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attempts, we were able to light small torches, and we walked with our Indians along with some local ones, who illuminated the dangerous way along the cliffs. We needed to get back to the river, above the fall. The more we wandered, the more we were trapped in the darkness of the closed bush, and the more dangerous the way was. What if we fell into a rift in the rocks, hit our heads on a protruding edge, stumbled in the root of a tree or got entangled in the thorny windings of the Salsaparilla.


This nocturnal walk, in a constant rain, risking our stepping on a snake or another animal, was among the most painful we have done. On impulse, our guides stopped, and we saw the edge of a wall of rock, lost away from the river. After all, we had spotted their campfire from afar, from where the watchman heard our call and sent us helpers. Late, after midnight, we arrived at the camp, whose campfire was already fading.

We were now separated by a natural frontier from the lower Japura basin, and thus from the Amazon basin. I imagined myself now in the territory of the primitive indigenous tribes of America, still not touched by the breath of European civilization. This idea had a certain charm for me; And, surrounded by savage nature and primitive men in all their wildness, even the dangers, which were ahead of us and behind us, gave my position a particular pleasure. The men, who we encountered here, deserved this name only because they displayed a conscience even though they were wholly lacking any civilization, which is the measure of progress adorning the unchanging core of humanity. The change of our environment was also noticed, among others, in the vegetation itself, which became more different in its forms, the more we traveled west. As a result, the shape of the landscape was also modified: the trees seemed lower, with less extensive branches, and therefore narrower crowns; cipos were rarer; particularly a palm tree,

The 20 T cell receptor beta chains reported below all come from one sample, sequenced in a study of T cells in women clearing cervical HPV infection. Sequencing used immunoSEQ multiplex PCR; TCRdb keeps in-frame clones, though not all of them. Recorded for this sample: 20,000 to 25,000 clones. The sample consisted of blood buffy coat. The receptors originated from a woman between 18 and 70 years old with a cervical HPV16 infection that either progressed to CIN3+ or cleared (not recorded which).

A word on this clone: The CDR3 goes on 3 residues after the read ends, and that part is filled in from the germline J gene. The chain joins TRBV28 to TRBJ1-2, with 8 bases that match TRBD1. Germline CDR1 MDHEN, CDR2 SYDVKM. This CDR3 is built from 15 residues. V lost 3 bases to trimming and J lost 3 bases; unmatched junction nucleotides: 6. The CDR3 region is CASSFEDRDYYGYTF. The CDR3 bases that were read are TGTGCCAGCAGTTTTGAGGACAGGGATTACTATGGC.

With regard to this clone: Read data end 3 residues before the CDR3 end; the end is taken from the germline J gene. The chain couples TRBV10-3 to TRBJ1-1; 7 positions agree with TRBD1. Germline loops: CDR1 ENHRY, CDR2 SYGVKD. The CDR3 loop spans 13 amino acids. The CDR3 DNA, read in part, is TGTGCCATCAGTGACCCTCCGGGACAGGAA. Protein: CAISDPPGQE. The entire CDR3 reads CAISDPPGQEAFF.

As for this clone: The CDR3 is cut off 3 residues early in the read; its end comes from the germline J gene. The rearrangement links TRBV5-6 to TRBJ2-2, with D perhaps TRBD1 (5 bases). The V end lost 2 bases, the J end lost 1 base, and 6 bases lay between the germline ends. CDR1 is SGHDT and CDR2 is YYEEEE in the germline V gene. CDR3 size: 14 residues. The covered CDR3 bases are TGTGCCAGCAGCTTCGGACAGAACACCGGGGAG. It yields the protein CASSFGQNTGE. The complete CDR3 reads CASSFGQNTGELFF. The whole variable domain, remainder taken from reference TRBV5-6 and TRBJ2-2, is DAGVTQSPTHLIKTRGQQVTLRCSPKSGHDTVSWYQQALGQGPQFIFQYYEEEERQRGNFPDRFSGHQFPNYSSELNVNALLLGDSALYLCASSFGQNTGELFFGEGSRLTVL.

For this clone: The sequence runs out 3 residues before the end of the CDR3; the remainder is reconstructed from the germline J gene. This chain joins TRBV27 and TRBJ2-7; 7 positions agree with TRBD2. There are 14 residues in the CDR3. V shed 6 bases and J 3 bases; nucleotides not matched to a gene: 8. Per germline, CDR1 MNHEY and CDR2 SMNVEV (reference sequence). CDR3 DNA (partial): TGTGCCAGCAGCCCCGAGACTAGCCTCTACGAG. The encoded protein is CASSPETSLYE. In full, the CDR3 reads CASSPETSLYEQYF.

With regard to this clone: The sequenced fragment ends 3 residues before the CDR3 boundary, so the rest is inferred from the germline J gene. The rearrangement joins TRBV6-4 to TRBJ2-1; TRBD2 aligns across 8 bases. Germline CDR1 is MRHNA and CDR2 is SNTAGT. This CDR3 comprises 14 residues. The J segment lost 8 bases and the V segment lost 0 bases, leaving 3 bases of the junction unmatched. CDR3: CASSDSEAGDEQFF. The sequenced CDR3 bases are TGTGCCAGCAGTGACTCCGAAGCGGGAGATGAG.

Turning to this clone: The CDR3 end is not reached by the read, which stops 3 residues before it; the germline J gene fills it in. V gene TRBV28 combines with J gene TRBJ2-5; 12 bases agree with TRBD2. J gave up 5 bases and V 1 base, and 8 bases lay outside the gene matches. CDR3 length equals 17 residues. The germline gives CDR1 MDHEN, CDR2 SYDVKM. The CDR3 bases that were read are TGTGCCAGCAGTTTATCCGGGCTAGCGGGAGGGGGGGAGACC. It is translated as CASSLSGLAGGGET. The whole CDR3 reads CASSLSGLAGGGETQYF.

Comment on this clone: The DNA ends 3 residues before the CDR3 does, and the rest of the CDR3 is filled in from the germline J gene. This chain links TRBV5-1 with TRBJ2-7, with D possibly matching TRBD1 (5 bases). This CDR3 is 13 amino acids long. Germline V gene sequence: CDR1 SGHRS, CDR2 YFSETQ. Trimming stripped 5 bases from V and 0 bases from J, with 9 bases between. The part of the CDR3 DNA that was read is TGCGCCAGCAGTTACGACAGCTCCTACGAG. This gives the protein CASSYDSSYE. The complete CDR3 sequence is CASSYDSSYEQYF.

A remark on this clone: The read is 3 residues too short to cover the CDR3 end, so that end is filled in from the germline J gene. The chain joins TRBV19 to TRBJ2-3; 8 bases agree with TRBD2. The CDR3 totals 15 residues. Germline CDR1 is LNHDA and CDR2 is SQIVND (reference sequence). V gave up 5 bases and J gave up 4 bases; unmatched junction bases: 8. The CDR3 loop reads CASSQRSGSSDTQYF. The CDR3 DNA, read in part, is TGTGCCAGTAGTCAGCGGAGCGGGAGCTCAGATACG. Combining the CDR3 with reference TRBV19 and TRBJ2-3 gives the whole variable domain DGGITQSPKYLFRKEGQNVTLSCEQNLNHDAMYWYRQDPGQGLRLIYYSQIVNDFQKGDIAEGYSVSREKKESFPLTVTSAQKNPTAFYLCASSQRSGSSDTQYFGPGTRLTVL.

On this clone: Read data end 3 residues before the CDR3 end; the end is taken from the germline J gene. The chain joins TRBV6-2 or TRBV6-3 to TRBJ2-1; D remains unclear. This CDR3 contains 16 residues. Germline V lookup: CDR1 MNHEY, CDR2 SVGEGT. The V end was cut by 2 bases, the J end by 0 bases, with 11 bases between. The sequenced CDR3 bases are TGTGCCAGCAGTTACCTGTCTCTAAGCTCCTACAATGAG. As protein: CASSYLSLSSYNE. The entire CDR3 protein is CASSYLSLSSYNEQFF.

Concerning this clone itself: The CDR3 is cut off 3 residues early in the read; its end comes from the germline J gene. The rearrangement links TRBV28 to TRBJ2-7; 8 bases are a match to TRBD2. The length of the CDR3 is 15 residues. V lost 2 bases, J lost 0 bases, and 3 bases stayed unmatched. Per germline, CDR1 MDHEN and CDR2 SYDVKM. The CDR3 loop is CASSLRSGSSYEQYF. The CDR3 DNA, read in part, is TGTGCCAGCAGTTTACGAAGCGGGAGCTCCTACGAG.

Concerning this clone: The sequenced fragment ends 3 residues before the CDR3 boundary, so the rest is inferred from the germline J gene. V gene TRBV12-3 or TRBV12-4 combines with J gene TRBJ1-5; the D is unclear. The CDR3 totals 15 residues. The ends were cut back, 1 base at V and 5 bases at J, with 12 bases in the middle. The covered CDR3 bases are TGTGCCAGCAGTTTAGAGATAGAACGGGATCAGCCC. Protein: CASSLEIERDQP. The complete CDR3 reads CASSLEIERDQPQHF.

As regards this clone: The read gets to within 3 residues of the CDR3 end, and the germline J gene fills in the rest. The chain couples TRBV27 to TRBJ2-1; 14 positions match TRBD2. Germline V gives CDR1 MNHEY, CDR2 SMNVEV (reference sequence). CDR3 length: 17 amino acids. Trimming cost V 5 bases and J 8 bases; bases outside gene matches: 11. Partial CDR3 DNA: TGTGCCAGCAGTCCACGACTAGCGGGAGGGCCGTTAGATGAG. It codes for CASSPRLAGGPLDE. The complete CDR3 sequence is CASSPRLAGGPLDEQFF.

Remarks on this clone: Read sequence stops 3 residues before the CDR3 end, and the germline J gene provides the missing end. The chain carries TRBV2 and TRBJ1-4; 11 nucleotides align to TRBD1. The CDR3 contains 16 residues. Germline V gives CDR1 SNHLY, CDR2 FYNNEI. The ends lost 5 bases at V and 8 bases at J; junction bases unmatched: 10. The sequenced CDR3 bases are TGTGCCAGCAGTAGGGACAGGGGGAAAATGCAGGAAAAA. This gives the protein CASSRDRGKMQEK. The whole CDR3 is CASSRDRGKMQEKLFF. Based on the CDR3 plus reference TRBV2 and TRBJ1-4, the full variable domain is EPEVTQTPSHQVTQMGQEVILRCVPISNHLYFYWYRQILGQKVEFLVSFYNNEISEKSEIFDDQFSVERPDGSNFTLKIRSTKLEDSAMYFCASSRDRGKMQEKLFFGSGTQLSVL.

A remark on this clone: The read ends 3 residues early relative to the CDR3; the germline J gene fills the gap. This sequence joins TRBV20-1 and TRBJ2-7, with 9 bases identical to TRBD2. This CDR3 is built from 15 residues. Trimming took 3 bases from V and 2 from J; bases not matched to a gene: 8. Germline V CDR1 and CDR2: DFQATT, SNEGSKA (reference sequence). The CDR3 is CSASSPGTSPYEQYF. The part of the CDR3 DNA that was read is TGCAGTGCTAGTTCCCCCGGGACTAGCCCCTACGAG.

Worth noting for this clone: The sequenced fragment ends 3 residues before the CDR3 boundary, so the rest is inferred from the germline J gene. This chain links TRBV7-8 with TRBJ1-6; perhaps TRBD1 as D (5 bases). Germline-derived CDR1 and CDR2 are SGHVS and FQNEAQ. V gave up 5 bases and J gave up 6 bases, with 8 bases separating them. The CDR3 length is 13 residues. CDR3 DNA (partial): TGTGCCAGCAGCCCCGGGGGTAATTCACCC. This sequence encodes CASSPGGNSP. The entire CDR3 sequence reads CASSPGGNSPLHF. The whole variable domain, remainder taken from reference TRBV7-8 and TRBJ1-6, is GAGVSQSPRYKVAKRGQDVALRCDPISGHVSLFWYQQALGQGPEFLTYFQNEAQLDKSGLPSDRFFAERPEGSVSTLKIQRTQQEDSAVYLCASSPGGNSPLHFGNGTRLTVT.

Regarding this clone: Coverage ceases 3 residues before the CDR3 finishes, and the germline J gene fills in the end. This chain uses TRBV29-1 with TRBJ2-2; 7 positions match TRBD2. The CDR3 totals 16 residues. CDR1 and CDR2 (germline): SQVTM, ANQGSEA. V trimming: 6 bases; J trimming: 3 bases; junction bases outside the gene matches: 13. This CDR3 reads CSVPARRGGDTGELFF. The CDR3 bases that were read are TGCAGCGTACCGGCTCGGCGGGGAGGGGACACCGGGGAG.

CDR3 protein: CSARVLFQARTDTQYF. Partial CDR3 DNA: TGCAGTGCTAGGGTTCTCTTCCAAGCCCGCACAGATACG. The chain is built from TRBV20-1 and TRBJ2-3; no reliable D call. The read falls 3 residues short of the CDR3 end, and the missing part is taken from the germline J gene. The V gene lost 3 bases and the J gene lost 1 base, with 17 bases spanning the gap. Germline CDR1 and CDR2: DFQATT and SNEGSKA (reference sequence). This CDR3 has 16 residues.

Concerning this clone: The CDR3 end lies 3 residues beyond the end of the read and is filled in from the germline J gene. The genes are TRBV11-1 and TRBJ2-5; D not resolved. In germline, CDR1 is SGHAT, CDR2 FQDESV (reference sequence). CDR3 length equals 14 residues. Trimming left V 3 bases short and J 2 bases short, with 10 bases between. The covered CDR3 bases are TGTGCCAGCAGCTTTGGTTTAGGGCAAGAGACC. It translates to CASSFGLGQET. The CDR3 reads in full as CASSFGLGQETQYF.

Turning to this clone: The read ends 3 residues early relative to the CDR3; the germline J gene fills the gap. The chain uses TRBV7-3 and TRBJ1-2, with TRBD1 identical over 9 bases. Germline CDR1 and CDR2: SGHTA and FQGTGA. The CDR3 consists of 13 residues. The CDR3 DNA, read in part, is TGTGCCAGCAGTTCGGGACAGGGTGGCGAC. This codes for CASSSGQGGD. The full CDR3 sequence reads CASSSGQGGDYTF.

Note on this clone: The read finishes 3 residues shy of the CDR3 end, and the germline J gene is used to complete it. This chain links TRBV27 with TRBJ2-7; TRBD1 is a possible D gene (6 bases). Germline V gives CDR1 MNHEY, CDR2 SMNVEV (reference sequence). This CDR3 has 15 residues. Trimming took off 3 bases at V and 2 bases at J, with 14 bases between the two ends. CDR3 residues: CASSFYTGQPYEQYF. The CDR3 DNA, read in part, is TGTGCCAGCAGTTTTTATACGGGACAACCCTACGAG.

the Bariguda paxiuba, whose tall trunk of 40 or so feet thickens in the middle, like a barrel, so that this part is usually dug out by the Indians for their canoes. In the forest itself, we found small palisades, and here and there, sprouting on the rocks, sebaceous bushes of the arum creeper, and particularly the cymbidium


(Carludovica), a plant genus that first became known in Peru. In addition, it looked like this forest was now quite uninhabited by animals; only monkeys of many species were seen,

Marmoset monkey

mutuns fled, sneaking into the bushes, and some large blue macaws squawked at the top of the palm trees, where they nestled.


Blue Macaw